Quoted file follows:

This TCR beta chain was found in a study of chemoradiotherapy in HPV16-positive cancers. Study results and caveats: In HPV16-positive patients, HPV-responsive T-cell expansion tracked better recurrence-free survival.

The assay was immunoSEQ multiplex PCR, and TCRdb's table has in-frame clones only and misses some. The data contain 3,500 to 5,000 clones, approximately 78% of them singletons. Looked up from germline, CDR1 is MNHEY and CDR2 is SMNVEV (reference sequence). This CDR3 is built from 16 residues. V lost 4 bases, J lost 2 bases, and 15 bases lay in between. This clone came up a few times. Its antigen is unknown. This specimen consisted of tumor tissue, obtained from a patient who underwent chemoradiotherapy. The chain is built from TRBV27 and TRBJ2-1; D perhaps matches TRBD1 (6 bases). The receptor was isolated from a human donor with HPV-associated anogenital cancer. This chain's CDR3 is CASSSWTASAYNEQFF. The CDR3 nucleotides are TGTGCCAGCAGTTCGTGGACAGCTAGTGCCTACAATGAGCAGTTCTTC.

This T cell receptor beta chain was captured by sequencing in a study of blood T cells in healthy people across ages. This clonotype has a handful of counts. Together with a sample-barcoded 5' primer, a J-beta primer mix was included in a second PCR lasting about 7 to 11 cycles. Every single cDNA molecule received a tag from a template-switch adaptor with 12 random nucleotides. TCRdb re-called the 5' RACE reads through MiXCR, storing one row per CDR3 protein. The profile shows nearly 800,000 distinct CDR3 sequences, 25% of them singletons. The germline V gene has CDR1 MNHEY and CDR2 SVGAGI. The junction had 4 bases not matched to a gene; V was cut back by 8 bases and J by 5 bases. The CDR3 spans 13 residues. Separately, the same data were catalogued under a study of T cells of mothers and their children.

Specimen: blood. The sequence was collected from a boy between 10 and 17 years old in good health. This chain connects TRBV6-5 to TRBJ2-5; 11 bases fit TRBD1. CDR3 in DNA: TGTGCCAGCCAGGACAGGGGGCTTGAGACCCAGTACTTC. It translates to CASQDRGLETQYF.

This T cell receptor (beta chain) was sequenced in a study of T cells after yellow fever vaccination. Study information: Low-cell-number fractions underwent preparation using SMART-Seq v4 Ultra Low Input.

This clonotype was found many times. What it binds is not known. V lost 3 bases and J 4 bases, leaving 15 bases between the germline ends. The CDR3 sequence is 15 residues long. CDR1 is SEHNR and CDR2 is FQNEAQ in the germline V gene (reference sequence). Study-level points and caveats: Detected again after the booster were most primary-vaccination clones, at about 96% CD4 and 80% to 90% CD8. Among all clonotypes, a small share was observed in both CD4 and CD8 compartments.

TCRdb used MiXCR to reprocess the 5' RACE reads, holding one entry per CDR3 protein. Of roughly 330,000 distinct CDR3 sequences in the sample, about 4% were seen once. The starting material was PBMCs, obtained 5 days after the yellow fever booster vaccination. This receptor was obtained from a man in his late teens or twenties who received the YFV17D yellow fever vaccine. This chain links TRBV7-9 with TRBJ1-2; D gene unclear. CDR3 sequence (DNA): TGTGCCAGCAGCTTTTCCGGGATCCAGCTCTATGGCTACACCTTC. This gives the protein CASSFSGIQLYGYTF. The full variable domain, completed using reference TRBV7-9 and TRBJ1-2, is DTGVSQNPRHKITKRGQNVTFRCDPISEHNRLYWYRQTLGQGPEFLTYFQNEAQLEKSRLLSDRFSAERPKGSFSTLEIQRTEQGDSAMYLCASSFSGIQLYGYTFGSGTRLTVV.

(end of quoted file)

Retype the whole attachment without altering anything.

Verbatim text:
This TCR beta chain was found in a study of chemoradiotherapy in HPV16-positive cancers. Study results and caveats: In HPV16-positive patients, HPV-responsive T-cell expansion tracked better recurrence-free survival.

The assay was immunoSEQ multiplex PCR, and TCRdb's table has in-frame clones only and misses some. The data contain 3,500 to 5,000 clones, approximately 78% of them singletons. Looked up from germline, CDR1 is MNHEY and CDR2 is SMNVEV (reference sequence). This CDR3 is built from 16 residues. V lost 4 bases, J lost 2 bases, and 15 bases lay in between. This clone came up a few times. Its antigen is unknown. This specimen consisted of tumor tissue, obtained from a patient who underwent chemoradiotherapy. The chain is built from TRBV27 and TRBJ2-1; D perhaps matches TRBD1 (6 bases). The receptor was isolated from a human donor with HPV-associated anogenital cancer. This chain's CDR3 is CASSSWTASAYNEQFF. The CDR3 nucleotides are TGTGCCAGCAGTTCGTGGACAGCTAGTGCCTACAATGAGCAGTTCTTC.

This T cell receptor beta chain was captured by sequencing in a study of blood T cells in healthy people across ages. This clonotype has a handful of counts. Together with a sample-barcoded 5' primer, a J-beta primer mix was included in a second PCR lasting about 7 to 11 cycles. Every single cDNA molecule received a tag from a template-switch adaptor with 12 random nucleotides. TCRdb re-called the 5' RACE reads through MiXCR, storing one row per CDR3 protein. The profile shows nearly 800,000 distinct CDR3 sequences, 25% of them singletons. The germline V gene has CDR1 MNHEY and CDR2 SVGAGI. The junction had 4 bases not matched to a gene; V was cut back by 8 bases and J by 5 bases. The CDR3 spans 13 residues. Separately, the same data were catalogued under a study of T cells of mothers and their children.

Specimen: blood. The sequence was collected from a boy between 10 and 17 years old in good health. This chain connects TRBV6-5 to TRBJ2-5; 11 bases fit TRBD1. CDR3 in DNA: TGTGCCAGCCAGGACAGGGGGCTTGAGACCCAGTACTTC. It translates to CASQDRGLETQYF.

This T cell receptor (beta chain) was sequenced in a study of T cells after yellow fever vaccination. Study information: Low-cell-number fractions underwent preparation using SMART-Seq v4 Ultra Low Input.

This clonotype was found many times. What it binds is not known. V lost 3 bases and J 4 bases, leaving 15 bases between the germline ends. The CDR3 sequence is 15 residues long. CDR1 is SEHNR and CDR2 is FQNEAQ in the germline V gene (reference sequence). Study-level points and caveats: Detected again after the booster were most primary-vaccination clones, at about 96% CD4 and 80% to 90% CD8. Among all clonotypes, a small share was observed in both CD4 and CD8 compartments.

TCRdb used MiXCR to reprocess the 5' RACE reads, holding one entry per CDR3 protein. Of roughly 330,000 distinct CDR3 sequences in the sample, about 4% were seen once. The starting material was PBMCs, obtained 5 days after the yellow fever booster vaccination. This receptor was obtained from a man in his late teens or twenties who received the YFV17D yellow fever vaccine. This chain links TRBV7-9 with TRBJ1-2; D gene unclear. CDR3 sequence (DNA): TGTGCCAGCAGCTTTTCCGGGATCCAGCTCTATGGCTACACCTTC. This gives the protein CASSFSGIQLYGYTF. The full variable domain, completed using reference TRBV7-9 and TRBJ1-2, is DTGVSQNPRHKITKRGQNVTFRCDPISEHNRLYWYRQTLGQGPEFLTYFQNEAQLEKSRLLSDRFSAERPKGSFSTLEIQRTEQGDSAMYLCASSFSGIQLYGYTFGSGTRLTVV.